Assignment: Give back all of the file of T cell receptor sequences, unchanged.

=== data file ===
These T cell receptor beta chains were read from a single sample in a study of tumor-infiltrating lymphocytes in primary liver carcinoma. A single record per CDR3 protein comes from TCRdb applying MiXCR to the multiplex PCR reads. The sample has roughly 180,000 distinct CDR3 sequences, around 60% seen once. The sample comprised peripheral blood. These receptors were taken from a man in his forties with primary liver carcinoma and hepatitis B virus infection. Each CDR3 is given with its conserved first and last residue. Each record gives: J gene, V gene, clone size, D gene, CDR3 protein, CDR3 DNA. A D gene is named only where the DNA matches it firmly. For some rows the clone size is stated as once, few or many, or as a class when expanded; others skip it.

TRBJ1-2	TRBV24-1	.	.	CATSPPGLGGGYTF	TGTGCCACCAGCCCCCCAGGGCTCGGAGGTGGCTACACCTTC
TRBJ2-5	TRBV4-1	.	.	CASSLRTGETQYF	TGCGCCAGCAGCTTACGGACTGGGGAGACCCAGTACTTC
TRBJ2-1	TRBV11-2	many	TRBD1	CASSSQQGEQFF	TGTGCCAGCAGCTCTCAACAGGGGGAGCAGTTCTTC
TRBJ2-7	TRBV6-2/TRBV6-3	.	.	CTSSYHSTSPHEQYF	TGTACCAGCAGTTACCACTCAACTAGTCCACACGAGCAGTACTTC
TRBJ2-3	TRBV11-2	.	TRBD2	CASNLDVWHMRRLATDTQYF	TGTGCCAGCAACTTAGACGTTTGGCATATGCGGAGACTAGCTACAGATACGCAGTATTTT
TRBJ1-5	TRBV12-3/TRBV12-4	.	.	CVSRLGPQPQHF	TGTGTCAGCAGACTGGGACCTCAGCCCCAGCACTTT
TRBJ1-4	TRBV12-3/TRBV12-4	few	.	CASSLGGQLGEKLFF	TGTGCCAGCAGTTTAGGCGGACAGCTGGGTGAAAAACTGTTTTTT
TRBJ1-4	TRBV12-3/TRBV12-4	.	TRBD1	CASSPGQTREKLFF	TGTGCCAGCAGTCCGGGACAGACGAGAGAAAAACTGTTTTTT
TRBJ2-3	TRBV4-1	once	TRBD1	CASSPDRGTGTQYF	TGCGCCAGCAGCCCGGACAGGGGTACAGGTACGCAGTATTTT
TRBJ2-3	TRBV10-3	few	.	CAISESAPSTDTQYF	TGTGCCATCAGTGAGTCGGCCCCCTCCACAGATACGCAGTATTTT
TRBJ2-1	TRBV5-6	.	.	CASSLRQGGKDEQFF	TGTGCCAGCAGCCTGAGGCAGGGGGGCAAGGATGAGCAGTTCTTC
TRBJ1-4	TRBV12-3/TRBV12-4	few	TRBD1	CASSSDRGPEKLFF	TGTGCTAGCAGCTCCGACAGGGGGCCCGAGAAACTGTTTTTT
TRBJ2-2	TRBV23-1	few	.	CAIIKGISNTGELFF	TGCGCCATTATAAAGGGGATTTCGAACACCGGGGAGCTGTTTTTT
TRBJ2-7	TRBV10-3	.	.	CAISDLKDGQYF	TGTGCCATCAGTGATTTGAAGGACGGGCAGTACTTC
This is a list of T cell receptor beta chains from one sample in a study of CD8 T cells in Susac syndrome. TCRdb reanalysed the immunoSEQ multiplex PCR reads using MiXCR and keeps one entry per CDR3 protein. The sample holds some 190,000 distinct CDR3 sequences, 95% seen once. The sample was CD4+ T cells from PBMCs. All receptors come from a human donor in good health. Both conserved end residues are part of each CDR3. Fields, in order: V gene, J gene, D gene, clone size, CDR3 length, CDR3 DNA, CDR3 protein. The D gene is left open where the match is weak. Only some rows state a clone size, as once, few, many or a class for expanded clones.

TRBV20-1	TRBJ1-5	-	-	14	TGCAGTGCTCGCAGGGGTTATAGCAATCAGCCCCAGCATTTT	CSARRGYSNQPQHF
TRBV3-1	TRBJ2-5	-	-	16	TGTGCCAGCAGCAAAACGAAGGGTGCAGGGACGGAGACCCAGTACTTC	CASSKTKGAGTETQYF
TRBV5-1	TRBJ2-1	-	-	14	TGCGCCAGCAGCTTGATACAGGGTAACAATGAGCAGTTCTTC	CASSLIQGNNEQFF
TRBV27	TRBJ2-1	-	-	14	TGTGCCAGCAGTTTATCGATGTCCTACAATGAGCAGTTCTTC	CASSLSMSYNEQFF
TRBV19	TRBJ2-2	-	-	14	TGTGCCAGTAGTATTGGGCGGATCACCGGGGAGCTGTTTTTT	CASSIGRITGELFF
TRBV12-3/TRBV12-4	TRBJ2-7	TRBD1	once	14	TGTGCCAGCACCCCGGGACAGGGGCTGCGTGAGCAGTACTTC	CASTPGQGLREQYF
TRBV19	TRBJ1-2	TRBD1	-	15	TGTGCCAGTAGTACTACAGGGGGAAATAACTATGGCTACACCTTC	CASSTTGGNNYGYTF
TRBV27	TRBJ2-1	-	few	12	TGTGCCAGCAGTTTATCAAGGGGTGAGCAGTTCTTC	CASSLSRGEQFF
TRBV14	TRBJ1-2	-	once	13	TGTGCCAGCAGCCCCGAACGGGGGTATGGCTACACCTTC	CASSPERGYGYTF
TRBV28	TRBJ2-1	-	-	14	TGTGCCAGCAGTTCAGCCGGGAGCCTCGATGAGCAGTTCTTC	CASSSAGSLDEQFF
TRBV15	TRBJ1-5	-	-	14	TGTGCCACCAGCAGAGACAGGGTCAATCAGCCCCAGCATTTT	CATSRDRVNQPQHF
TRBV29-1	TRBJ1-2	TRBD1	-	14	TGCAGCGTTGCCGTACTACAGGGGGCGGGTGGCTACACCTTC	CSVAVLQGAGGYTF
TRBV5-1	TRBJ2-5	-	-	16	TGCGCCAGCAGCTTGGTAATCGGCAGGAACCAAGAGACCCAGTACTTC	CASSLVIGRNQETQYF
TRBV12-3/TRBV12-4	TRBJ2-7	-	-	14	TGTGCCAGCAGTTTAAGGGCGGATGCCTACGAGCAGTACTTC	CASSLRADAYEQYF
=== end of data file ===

These T cell receptor beta chains were read from a single sample in a study of tumor-infiltrating lymphocytes in primary liver carcinoma. A single record per CDR3 protein comes from TCRdb applying MiXCR to the multiplex PCR reads. The sample has roughly 180,000 distinct CDR3 sequences, around 60% seen once. The sample comprised peripheral blood. These receptors were taken from a man in his forties with primary liver carcinoma and hepatitis B virus infection. Each CDR3 is given with its conserved first and last residue. Each record gives: J gene, V gene, clone size, D gene, CDR3 protein, CDR3 DNA. A D gene is named only where the DNA matches it firmly. For some rows the clone size is stated as once, few or many, or as a class when expanded; others skip it.

TRBJ1-2	TRBV24-1	.	.	CATSPPGLGGGYTF	TGTGCCACCAGCCCCCCAGGGCTCGGAGGTGGCTACACCTTC
TRBJ2-5	TRBV4-1	.	.	CASSLRTGETQYF	TGCGCCAGCAGCTTACGGACTGGGGAGACCCAGTACTTC
TRBJ2-1	TRBV11-2	many	TRBD1	CASSSQQGEQFF	TGTGCCAGCAGCTCTCAACAGGGGGAGCAGTTCTTC
TRBJ2-7	TRBV6-2/TRBV6-3	.	.	CTSSYHSTSPHEQYF	TGTACCAGCAGTTACCACTCAACTAGTCCACACGAGCAGTACTTC
TRBJ2-3	TRBV11-2	.	TRBD2	CASNLDVWHMRRLATDTQYF	TGTGCCAGCAACTTAGACGTTTGGCATATGCGGAGACTAGCTACAGATACGCAGTATTTT
TRBJ1-5	TRBV12-3/TRBV12-4	.	.	CVSRLGPQPQHF	TGTGTCAGCAGACTGGGACCTCAGCCCCAGCACTTT
TRBJ1-4	TRBV12-3/TRBV12-4	few	.	CASSLGGQLGEKLFF	TGTGCCAGCAGTTTAGGCGGACAGCTGGGTGAAAAACTGTTTTTT
TRBJ1-4	TRBV12-3/TRBV12-4	.	TRBD1	CASSPGQTREKLFF	TGTGCCAGCAGTCCGGGACAGACGAGAGAAAAACTGTTTTTT
TRBJ2-3	TRBV4-1	once	TRBD1	CASSPDRGTGTQYF	TGCGCCAGCAGCCCGGACAGGGGTACAGGTACGCAGTATTTT
TRBJ2-3	TRBV10-3	few	.	CAISESAPSTDTQYF	TGTGCCATCAGTGAGTCGGCCCCCTCCACAGATACGCAGTATTTT
TRBJ2-1	TRBV5-6	.	.	CASSLRQGGKDEQFF	TGTGCCAGCAGCCTGAGGCAGGGGGGCAAGGATGAGCAGTTCTTC
TRBJ1-4	TRBV12-3/TRBV12-4	few	TRBD1	CASSSDRGPEKLFF	TGTGCTAGCAGCTCCGACAGGGGGCCCGAGAAACTGTTTTTT
TRBJ2-2	TRBV23-1	few	.	CAIIKGISNTGELFF	TGCGCCATTATAAAGGGGATTTCGAACACCGGGGAGCTGTTTTTT
TRBJ2-7	TRBV10-3	.	.	CAISDLKDGQYF	TGTGCCATCAGTGATTTGAAGGACGGGCAGTACTTC
This is a list of T cell receptor beta chains from one sample in a study of CD8 T cells in Susac syndrome. TCRdb reanalysed the immunoSEQ multiplex PCR reads using MiXCR and keeps one entry per CDR3 protein. The sample holds some 190,000 distinct CDR3 sequences, 95% seen once. The sample was CD4+ T cells from PBMCs. All receptors come from a human donor in good health. Both conserved end residues are part of each CDR3. Fields, in order: V gene, J gene, D gene, clone size, CDR3 length, CDR3 DNA, CDR3 protein. The D gene is left open where the match is weak. Only some rows state a clone size, as once, few, many or a class for expanded clones.

TRBV20-1	TRBJ1-5	-	-	14	TGCAGTGCTCGCAGGGGTTATAGCAATCAGCCCCAGCATTTT	CSARRGYSNQPQHF
TRBV3-1	TRBJ2-5	-	-	16	TGTGCCAGCAGCAAAACGAAGGGTGCAGGGACGGAGACCCAGTACTTC	CASSKTKGAGTETQYF
TRBV5-1	TRBJ2-1	-	-	14	TGCGCCAGCAGCTTGATACAGGGTAACAATGAGCAGTTCTTC	CASSLIQGNNEQFF
TRBV27	TRBJ2-1	-	-	14	TGTGCCAGCAGTTTATCGATGTCCTACAATGAGCAGTTCTTC	CASSLSMSYNEQFF
TRBV19	TRBJ2-2	-	-	14	TGTGCCAGTAGTATTGGGCGGATCACCGGGGAGCTGTTTTTT	CASSIGRITGELFF
TRBV12-3/TRBV12-4	TRBJ2-7	TRBD1	once	14	TGTGCCAGCACCCCGGGACAGGGGCTGCGTGAGCAGTACTTC	CASTPGQGLREQYF
TRBV19	TRBJ1-2	TRBD1	-	15	TGTGCCAGTAGTACTACAGGGGGAAATAACTATGGCTACACCTTC	CASSTTGGNNYGYTF
TRBV27	TRBJ2-1	-	few	12	TGTGCCAGCAGTTTATCAAGGGGTGAGCAGTTCTTC	CASSLSRGEQFF
TRBV14	TRBJ1-2	-	once	13	TGTGCCAGCAGCCCCGAACGGGGGTATGGCTACACCTTC	CASSPERGYGYTF
TRBV28	TRBJ2-1	-	-	14	TGTGCCAGCAGTTCAGCCGGGAGCCTCGATGAGCAGTTCTTC	CASSSAGSLDEQFF
TRBV15	TRBJ1-5	-	-	14	TGTGCCACCAGCAGAGACAGGGTCAATCAGCCCCAGCATTTT	CATSRDRVNQPQHF
TRBV29-1	TRBJ1-2	TRBD1	-	14	TGCAGCGTTGCCGTACTACAGGGGGCGGGTGGCTACACCTTC	CSVAVLQGAGGYTF
TRBV5-1	TRBJ2-5	-	-	16	TGCGCCAGCAGCTTGGTAATCGGCAGGAACCAAGAGACCCAGTACTTC	CASSLVIGRNQETQYF
TRBV12-3/TRBV12-4	TRBJ2-7	-	-	14	TGTGCCAGCAGTTTAAGGGCGGATGCCTACGAGCAGTACTTC	CASSLRADAYEQYF